Norman G. Hock Jr. was looking forward to two things: his forthcoming marriage to his childhood sweetheart and opening a home remodeling business.

Instead, friends and relatives gathered Thursday at an East Baltimore funeral home to remember Mr. Hock, 31, who was killed Sunday night when the moped he was riding was hit by a van in the 2600 block of Fleet St. He died at the scene.

"We were going to get married May 31 and after the honeymoon go downtown and get a home improvement license and go into business full time," said Angie Jaworski, his fiancee. "He was going to do the work, and I was going to handle the business end."

Mr. Hock of the 600 block of S. Belnord Ave. in Southeast Baltimore was the neighborhood handyman who never turned down a call for help to free a stuck door or repair a sagging porch.

His mother, Mary Alice Hock, recalled that while he was living with the family on Bank Street in 1994, a nearby house caught fire with children inside.

"The house was two doors away from our home, and when he heard the screams, he raced down the alley and jumped over a fence and into the burning house. He was able to save two children and their father," Mrs. Hock said.

"There wasn't a person in this neighborhood that he hasn't helped one way or the other," said Barclay Hastings, a neighbor. "He'd change a tire on the old lady's car who lived up the street, or he helped me put in my air conditioners.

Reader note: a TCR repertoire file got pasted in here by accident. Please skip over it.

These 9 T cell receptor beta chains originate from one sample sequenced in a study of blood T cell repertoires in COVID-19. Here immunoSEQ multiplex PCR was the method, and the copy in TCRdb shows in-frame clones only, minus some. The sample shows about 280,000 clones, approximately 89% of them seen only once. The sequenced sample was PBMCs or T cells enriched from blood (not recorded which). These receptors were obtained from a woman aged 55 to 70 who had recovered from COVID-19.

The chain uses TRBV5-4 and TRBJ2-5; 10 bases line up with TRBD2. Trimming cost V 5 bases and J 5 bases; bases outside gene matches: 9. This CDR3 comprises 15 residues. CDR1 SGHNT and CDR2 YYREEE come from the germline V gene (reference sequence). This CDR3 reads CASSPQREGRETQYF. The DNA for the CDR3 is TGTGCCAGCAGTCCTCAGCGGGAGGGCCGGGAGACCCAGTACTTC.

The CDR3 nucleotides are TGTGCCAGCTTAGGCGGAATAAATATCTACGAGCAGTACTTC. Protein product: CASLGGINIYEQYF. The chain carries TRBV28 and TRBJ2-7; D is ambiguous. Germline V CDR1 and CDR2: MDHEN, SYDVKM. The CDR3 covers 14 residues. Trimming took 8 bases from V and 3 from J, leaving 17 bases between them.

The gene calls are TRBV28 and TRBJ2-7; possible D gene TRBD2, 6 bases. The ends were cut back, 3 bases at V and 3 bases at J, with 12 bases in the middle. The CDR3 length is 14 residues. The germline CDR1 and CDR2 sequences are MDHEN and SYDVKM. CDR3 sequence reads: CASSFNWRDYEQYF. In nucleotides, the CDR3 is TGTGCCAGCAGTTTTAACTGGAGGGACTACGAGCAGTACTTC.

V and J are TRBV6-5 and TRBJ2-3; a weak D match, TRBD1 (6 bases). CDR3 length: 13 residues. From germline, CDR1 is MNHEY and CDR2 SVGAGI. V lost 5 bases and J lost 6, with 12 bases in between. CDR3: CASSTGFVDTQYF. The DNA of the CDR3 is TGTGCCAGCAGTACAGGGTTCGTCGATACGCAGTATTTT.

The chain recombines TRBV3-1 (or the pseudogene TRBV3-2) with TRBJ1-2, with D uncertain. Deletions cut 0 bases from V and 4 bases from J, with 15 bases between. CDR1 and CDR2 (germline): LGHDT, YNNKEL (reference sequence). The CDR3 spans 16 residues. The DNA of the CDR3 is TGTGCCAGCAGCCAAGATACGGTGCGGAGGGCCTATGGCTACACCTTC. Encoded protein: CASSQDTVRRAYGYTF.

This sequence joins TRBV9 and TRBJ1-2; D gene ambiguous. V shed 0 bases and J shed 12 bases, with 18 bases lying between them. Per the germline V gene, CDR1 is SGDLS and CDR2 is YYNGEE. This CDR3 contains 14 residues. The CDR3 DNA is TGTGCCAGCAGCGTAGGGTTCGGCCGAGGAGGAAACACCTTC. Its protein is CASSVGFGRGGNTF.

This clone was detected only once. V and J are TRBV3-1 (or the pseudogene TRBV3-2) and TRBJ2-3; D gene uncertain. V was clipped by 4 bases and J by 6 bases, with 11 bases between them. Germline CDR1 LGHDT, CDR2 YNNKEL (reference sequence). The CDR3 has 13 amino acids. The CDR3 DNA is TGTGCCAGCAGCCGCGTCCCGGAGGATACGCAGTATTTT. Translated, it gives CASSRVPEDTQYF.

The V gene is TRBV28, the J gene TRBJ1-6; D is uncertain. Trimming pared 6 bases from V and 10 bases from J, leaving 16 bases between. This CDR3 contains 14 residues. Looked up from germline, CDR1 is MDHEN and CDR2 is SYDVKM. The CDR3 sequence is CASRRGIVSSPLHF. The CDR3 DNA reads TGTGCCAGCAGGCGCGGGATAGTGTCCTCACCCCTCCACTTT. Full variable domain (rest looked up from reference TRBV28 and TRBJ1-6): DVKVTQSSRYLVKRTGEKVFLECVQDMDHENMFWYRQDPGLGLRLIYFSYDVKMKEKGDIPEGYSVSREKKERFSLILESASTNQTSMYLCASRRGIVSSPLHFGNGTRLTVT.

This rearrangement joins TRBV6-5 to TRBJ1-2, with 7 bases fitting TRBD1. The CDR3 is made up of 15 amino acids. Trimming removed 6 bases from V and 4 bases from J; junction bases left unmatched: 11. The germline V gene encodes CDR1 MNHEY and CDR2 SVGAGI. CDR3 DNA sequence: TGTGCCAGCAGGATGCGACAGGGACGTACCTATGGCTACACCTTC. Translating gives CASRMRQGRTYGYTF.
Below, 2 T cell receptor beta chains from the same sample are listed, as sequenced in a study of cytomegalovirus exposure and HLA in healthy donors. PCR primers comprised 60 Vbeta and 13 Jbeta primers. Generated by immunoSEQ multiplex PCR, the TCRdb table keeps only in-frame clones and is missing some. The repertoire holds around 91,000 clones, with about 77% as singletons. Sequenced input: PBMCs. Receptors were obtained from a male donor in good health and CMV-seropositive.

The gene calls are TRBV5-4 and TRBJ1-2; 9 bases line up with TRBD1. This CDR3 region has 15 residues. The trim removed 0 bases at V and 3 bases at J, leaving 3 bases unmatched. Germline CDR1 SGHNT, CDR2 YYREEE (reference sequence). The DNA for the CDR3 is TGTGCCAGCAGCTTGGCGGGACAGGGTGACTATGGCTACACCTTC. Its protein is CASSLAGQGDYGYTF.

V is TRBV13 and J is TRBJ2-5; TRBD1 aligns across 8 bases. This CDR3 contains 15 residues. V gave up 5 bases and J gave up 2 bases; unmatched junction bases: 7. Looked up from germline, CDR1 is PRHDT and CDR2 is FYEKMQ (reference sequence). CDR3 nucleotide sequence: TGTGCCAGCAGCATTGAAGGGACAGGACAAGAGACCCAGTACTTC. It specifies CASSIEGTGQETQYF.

"One time he even chased away a Peeping Tom and told him to 'get out of this neighborhood and don't come back.' He was a good guy to have around, and I know we're all going to miss him."

Known as "Bochie," Mr. Hock was born and raised on Bank Street and attended city schools.

"He was hyperactive and left school when he was 15," said Mrs. Hock, who taught him at home. "He then took up carpentry and was good at it."

For the past three years, Mr. Hock was a production worker on the night shift at H&S; Bakery in Fells Point. He did home remodeling work during the day and on weekends.

"He rebuilt his parents' entire house and installed new electricity, plumbing, walls, floors and even a deck. He even built a fireplace with old Baltimore cobblestones," Ms. Jaworski said.

Other neighbors, including Jenny Macek, remembered Mr. Hock as a person who "enjoyed a good neighborhood party and could dance like a snake."

Bill Fakas, owner of Nicholas's Fleet Street Shell station in the 600 block of S. Luzerne Ave., described him as a "real good guy who was high-spirited."

Since Mr. Hock died, Mr. Fakas, who said traffic accidents frequently occur in the area, has been collecting signatures for a petition to get stop signs or traffic lights at South Lakewood Avenue and Fleet Street and South Luzerne Avenue and Fleet.

"People have been coming into the station and signing, and I'll go door-to-door if I have to," Mr. Fakas said. "We've got to do something to stop the speeders. If we had done something earlier, this man would still be alive.

"He had everything in the world going for him. He was going to get married. He had a good job and had just bought a new house and then this. Everything he dreamed for and wanted ended abruptly," Mr. Fakas said.

Mr. Hock, who was a parishioner of St. Brigid Roman Catholic Church at Ellwood Avenue and Hudson Street, was buried in Sacred Heart of Jesus Cemetery.

Other survivors include two sons, Norman G. Hock III and Trevor Hock of Baltimore; his father, Norman G. Hock Sr. of Baltimore; a brother, Gordon P. Hock of Baltimore; and two sisters, Janice LaRue Garratt of Sykesville and Elna M. Shaffer of Baltimore.

Pub Date: 4/26/97

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